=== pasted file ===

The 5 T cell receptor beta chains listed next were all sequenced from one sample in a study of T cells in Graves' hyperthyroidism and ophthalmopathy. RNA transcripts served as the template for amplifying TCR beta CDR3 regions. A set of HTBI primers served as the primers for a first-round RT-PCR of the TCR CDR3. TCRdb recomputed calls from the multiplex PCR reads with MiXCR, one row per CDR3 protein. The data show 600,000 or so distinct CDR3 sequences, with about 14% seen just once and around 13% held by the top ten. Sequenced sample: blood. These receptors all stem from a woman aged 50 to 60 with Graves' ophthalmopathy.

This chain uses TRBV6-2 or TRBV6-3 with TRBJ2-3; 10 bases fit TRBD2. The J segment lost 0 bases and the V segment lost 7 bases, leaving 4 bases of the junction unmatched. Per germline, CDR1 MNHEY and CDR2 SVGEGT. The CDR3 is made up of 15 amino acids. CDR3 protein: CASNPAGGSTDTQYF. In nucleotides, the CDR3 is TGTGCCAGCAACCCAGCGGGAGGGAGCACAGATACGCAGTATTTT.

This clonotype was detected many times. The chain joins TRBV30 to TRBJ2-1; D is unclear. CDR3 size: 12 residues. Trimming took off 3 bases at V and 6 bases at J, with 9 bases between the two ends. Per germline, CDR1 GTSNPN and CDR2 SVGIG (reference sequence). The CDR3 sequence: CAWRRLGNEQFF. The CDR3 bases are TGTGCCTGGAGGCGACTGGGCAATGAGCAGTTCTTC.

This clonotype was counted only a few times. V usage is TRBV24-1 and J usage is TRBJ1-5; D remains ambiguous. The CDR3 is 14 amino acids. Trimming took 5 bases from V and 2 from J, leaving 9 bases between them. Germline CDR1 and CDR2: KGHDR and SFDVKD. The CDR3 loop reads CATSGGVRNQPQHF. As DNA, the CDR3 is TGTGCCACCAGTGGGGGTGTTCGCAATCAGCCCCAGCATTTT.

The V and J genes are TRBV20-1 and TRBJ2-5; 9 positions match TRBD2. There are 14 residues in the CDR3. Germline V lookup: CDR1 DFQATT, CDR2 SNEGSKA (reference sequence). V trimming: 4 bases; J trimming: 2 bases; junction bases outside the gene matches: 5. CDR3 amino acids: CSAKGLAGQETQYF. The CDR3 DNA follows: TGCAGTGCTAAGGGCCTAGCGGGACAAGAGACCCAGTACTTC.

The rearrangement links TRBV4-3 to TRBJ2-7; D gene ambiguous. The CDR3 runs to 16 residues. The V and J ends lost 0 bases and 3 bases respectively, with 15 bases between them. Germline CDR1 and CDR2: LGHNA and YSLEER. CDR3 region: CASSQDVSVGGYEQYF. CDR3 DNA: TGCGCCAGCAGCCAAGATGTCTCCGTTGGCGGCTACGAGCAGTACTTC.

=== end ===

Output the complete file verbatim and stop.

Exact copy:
The 5 T cell receptor beta chains listed next were all sequenced from one sample in a study of T cells in Graves' hyperthyroidism and ophthalmopathy. RNA transcripts served as the template for amplifying TCR beta CDR3 regions. A set of HTBI primers served as the primers for a first-round RT-PCR of the TCR CDR3. TCRdb recomputed calls from the multiplex PCR reads with MiXCR, one row per CDR3 protein. The data show 600,000 or so distinct CDR3 sequences, with about 14% seen just once and around 13% held by the top ten. Sequenced sample: blood. These receptors all stem from a woman aged 50 to 60 with Graves' ophthalmopathy.

This chain uses TRBV6-2 or TRBV6-3 with TRBJ2-3; 10 bases fit TRBD2. The J segment lost 0 bases and the V segment lost 7 bases, leaving 4 bases of the junction unmatched. Per germline, CDR1 MNHEY and CDR2 SVGEGT. The CDR3 is made up of 15 amino acids. CDR3 protein: CASNPAGGSTDTQYF. In nucleotides, the CDR3 is TGTGCCAGCAACCCAGCGGGAGGGAGCACAGATACGCAGTATTTT.

This clonotype was detected many times. The chain joins TRBV30 to TRBJ2-1; D is unclear. CDR3 size: 12 residues. Trimming took off 3 bases at V and 6 bases at J, with 9 bases between the two ends. Per germline, CDR1 GTSNPN and CDR2 SVGIG (reference sequence). The CDR3 sequence: CAWRRLGNEQFF. The CDR3 bases are TGTGCCTGGAGGCGACTGGGCAATGAGCAGTTCTTC.

This clonotype was counted only a few times. V usage is TRBV24-1 and J usage is TRBJ1-5; D remains ambiguous. The CDR3 is 14 amino acids. Trimming took 5 bases from V and 2 from J, leaving 9 bases between them. Germline CDR1 and CDR2: KGHDR and SFDVKD. The CDR3 loop reads CATSGGVRNQPQHF. As DNA, the CDR3 is TGTGCCACCAGTGGGGGTGTTCGCAATCAGCCCCAGCATTTT.

The V and J genes are TRBV20-1 and TRBJ2-5; 9 positions match TRBD2. There are 14 residues in the CDR3. Germline V lookup: CDR1 DFQATT, CDR2 SNEGSKA (reference sequence). V trimming: 4 bases; J trimming: 2 bases; junction bases outside the gene matches: 5. CDR3 amino acids: CSAKGLAGQETQYF. The CDR3 DNA follows: TGCAGTGCTAAGGGCCTAGCGGGACAAGAGACCCAGTACTTC.

The rearrangement links TRBV4-3 to TRBJ2-7; D gene ambiguous. The CDR3 runs to 16 residues. The V and J ends lost 0 bases and 3 bases respectively, with 15 bases between them. Germline CDR1 and CDR2: LGHNA and YSLEER. CDR3 region: CASSQDVSVGGYEQYF. CDR3 DNA: TGCGCCAGCAGCCAAGATGTCTCCGTTGGCGGCTACGAGCAGTACTTC.